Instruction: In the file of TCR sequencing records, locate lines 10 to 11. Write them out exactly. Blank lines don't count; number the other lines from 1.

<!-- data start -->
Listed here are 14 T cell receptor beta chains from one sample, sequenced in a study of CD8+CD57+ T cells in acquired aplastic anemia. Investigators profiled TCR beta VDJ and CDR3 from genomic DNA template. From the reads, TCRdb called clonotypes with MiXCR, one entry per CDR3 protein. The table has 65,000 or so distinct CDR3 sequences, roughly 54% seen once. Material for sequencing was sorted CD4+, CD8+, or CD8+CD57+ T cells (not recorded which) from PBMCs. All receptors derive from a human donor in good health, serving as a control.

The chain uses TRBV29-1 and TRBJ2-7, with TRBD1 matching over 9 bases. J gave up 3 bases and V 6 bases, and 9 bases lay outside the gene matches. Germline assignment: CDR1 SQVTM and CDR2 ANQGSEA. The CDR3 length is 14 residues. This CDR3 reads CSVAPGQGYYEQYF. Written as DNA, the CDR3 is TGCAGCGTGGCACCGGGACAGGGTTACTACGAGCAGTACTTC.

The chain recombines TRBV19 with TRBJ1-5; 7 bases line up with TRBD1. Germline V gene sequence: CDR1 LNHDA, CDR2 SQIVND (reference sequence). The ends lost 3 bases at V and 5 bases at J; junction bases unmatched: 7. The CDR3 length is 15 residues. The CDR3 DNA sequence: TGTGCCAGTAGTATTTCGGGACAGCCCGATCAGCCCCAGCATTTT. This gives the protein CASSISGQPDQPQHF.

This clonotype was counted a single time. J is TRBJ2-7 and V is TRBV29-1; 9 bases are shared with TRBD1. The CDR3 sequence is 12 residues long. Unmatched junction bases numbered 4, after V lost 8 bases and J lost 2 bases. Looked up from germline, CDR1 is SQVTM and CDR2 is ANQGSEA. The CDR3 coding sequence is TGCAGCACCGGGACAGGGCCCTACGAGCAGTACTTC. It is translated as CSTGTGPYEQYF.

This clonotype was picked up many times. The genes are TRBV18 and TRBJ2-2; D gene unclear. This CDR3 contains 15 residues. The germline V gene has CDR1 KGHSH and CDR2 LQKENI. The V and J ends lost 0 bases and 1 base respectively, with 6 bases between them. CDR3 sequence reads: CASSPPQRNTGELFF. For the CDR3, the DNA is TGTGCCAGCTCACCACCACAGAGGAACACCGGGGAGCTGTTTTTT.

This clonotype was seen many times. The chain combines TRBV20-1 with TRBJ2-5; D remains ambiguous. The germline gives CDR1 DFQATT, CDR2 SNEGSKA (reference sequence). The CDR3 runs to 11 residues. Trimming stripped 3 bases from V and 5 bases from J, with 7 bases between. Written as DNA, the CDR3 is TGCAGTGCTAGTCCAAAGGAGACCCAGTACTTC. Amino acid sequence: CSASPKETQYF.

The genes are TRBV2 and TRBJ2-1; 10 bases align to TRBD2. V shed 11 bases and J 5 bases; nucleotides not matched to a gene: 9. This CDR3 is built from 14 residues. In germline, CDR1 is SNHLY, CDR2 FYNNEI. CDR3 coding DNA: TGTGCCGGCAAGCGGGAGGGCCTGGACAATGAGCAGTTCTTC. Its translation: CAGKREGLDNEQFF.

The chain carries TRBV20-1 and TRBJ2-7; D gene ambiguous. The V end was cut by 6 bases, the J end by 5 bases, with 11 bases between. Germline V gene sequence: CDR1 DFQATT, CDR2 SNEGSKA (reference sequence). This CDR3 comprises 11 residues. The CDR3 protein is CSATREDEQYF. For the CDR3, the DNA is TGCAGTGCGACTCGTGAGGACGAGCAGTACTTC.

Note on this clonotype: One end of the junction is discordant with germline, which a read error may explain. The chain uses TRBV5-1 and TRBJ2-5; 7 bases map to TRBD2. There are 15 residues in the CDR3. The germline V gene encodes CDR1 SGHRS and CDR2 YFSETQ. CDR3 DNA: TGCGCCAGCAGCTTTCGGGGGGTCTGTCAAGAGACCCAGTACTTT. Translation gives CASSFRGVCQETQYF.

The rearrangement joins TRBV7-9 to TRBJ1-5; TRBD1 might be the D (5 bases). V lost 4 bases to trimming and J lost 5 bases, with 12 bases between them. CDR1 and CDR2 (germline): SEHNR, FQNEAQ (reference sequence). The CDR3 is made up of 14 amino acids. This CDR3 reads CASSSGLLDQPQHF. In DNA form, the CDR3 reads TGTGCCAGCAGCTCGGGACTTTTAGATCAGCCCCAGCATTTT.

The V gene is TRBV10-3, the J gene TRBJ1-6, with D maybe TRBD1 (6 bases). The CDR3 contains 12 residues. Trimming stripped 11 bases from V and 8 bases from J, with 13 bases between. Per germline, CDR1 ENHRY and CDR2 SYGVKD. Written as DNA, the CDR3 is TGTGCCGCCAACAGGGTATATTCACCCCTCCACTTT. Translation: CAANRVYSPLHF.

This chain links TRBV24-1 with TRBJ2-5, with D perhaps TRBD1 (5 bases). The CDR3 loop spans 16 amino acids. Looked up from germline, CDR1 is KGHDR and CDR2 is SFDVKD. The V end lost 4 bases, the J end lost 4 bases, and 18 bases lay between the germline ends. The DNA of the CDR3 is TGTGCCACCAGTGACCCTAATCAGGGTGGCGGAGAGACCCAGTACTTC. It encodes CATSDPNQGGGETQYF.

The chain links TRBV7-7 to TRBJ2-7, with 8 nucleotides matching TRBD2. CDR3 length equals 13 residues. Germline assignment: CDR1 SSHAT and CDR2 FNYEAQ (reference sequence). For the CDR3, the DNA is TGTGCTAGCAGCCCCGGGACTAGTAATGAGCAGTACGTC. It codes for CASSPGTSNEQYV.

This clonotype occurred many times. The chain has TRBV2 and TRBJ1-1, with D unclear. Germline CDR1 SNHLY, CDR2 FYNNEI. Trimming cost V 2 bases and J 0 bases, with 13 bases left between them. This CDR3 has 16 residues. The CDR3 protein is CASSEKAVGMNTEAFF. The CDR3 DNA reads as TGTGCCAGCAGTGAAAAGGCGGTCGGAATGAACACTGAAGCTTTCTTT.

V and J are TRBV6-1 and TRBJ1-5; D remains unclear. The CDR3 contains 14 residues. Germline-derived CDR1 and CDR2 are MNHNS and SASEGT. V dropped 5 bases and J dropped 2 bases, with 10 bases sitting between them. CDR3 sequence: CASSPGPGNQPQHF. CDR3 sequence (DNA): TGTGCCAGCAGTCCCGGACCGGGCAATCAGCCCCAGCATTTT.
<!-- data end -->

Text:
The rearrangement joins TRBV7-9 to TRBJ1-5; TRBD1 might be the D (5 bases). V lost 4 bases to trimming and J lost 5 bases, with 12 bases between them. CDR1 and CDR2 (germline): SEHNR, FQNEAQ (reference sequence). The CDR3 is made up of 14 amino acids. This CDR3 reads CASSSGLLDQPQHF. In DNA form, the CDR3 reads TGTGCCAGCAGCTCGGGACTTTTAGATCAGCCCCAGCATTTT.

The V gene is TRBV10-3, the J gene TRBJ1-6, with D maybe TRBD1 (6 bases). The CDR3 contains 12 residues. Trimming stripped 11 bases from V and 8 bases from J, with 13 bases between. Per germline, CDR1 ENHRY and CDR2 SYGVKD. Written as DNA, the CDR3 is TGTGCCGCCAACAGGGTATATTCACCCCTCCACTTT. Translation: CAANRVYSPLHF.